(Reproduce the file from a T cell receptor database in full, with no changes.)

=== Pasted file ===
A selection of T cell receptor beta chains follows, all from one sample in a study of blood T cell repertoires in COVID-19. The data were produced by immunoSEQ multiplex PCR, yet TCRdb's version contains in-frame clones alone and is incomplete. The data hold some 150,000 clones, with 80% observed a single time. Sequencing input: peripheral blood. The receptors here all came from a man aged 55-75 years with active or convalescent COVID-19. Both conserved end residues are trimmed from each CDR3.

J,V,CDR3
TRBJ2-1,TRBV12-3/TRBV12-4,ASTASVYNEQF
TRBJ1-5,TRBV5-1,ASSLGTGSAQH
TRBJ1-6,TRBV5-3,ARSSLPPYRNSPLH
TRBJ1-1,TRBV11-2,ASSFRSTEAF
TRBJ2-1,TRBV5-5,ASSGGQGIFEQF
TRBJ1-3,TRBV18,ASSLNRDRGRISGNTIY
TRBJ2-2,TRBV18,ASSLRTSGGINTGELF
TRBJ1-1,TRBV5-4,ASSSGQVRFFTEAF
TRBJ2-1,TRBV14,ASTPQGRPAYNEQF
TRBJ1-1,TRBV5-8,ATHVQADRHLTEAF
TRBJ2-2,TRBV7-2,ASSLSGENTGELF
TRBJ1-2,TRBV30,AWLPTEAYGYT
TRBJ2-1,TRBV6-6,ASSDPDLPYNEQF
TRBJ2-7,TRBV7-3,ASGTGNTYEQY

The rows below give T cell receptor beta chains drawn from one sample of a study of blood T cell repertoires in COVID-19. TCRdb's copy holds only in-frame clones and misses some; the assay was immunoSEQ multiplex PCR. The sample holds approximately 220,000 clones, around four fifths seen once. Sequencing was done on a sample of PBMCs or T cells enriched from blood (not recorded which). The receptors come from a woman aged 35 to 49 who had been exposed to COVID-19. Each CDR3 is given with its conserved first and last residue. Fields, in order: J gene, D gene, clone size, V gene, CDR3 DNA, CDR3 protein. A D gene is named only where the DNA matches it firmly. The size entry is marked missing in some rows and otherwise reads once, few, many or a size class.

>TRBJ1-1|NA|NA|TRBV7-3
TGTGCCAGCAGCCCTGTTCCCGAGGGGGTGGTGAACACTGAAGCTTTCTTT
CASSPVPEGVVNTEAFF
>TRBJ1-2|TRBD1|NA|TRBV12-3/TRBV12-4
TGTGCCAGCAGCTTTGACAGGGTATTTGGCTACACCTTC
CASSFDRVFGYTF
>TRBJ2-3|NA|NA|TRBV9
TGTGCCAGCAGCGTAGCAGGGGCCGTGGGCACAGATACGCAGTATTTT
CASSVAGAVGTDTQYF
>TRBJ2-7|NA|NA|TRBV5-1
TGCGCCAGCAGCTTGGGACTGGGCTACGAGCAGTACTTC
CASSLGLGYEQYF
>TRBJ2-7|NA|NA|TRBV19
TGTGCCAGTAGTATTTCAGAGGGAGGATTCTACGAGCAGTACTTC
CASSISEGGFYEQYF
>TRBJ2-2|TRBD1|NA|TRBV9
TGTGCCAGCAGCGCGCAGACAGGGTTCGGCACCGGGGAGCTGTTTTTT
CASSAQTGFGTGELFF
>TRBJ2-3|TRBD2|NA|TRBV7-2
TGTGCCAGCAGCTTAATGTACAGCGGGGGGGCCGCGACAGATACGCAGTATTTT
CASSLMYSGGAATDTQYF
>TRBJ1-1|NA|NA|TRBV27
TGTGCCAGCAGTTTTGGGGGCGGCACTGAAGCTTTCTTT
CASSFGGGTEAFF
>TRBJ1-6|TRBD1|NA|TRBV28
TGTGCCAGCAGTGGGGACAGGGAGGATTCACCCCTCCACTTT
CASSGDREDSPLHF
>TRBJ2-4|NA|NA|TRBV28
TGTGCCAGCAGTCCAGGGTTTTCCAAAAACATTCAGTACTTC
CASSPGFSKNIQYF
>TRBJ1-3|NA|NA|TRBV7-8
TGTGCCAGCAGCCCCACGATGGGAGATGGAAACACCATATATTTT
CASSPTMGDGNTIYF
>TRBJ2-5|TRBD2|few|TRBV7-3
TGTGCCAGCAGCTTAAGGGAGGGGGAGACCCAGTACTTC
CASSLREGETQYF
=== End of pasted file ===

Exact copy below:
A selection of T cell receptor beta chains follows, all from one sample in a study of blood T cell repertoires in COVID-19. The data were produced by immunoSEQ multiplex PCR, yet TCRdb's version contains in-frame clones alone and is incomplete. The data hold some 150,000 clones, with 80% observed a single time. Sequencing input: peripheral blood. The receptors here all came from a man aged 55-75 years with active or convalescent COVID-19. Both conserved end residues are trimmed from each CDR3.

J,V,CDR3
TRBJ2-1,TRBV12-3/TRBV12-4,ASTASVYNEQF
TRBJ1-5,TRBV5-1,ASSLGTGSAQH
TRBJ1-6,TRBV5-3,ARSSLPPYRNSPLH
TRBJ1-1,TRBV11-2,ASSFRSTEAF
TRBJ2-1,TRBV5-5,ASSGGQGIFEQF
TRBJ1-3,TRBV18,ASSLNRDRGRISGNTIY
TRBJ2-2,TRBV18,ASSLRTSGGINTGELF
TRBJ1-1,TRBV5-4,ASSSGQVRFFTEAF
TRBJ2-1,TRBV14,ASTPQGRPAYNEQF
TRBJ1-1,TRBV5-8,ATHVQADRHLTEAF
TRBJ2-2,TRBV7-2,ASSLSGENTGELF
TRBJ1-2,TRBV30,AWLPTEAYGYT
TRBJ2-1,TRBV6-6,ASSDPDLPYNEQF
TRBJ2-7,TRBV7-3,ASGTGNTYEQY

The rows below give T cell receptor beta chains drawn from one sample of a study of blood T cell repertoires in COVID-19. TCRdb's copy holds only in-frame clones and misses some; the assay was immunoSEQ multiplex PCR. The sample holds approximately 220,000 clones, around four fifths seen once. Sequencing was done on a sample of PBMCs or T cells enriched from blood (not recorded which). The receptors come from a woman aged 35 to 49 who had been exposed to COVID-19. Each CDR3 is given with its conserved first and last residue. Fields, in order: J gene, D gene, clone size, V gene, CDR3 DNA, CDR3 protein. A D gene is named only where the DNA matches it firmly. The size entry is marked missing in some rows and otherwise reads once, few, many or a size class.

>TRBJ1-1|NA|NA|TRBV7-3
TGTGCCAGCAGCCCTGTTCCCGAGGGGGTGGTGAACACTGAAGCTTTCTTT
CASSPVPEGVVNTEAFF
>TRBJ1-2|TRBD1|NA|TRBV12-3/TRBV12-4
TGTGCCAGCAGCTTTGACAGGGTATTTGGCTACACCTTC
CASSFDRVFGYTF
>TRBJ2-3|NA|NA|TRBV9
TGTGCCAGCAGCGTAGCAGGGGCCGTGGGCACAGATACGCAGTATTTT
CASSVAGAVGTDTQYF
>TRBJ2-7|NA|NA|TRBV5-1
TGCGCCAGCAGCTTGGGACTGGGCTACGAGCAGTACTTC
CASSLGLGYEQYF
>TRBJ2-7|NA|NA|TRBV19
TGTGCCAGTAGTATTTCAGAGGGAGGATTCTACGAGCAGTACTTC
CASSISEGGFYEQYF
>TRBJ2-2|TRBD1|NA|TRBV9
TGTGCCAGCAGCGCGCAGACAGGGTTCGGCACCGGGGAGCTGTTTTTT
CASSAQTGFGTGELFF
>TRBJ2-3|TRBD2|NA|TRBV7-2
TGTGCCAGCAGCTTAATGTACAGCGGGGGGGCCGCGACAGATACGCAGTATTTT
CASSLMYSGGAATDTQYF
>TRBJ1-1|NA|NA|TRBV27
TGTGCCAGCAGTTTTGGGGGCGGCACTGAAGCTTTCTTT
CASSFGGGTEAFF
>TRBJ1-6|TRBD1|NA|TRBV28
TGTGCCAGCAGTGGGGACAGGGAGGATTCACCCCTCCACTTT
CASSGDREDSPLHF
>TRBJ2-4|NA|NA|TRBV28
TGTGCCAGCAGTCCAGGGTTTTCCAAAAACATTCAGTACTTC
CASSPGFSKNIQYF
>TRBJ1-3|NA|NA|TRBV7-8
TGTGCCAGCAGCCCCACGATGGGAGATGGAAACACCATATATTTT
CASSPTMGDGNTIYF
>TRBJ2-5|TRBD2|few|TRBV7-3
TGTGCCAGCAGCTTAAGGGAGGGGGAGACCCAGTACTTC
CASSLREGETQYF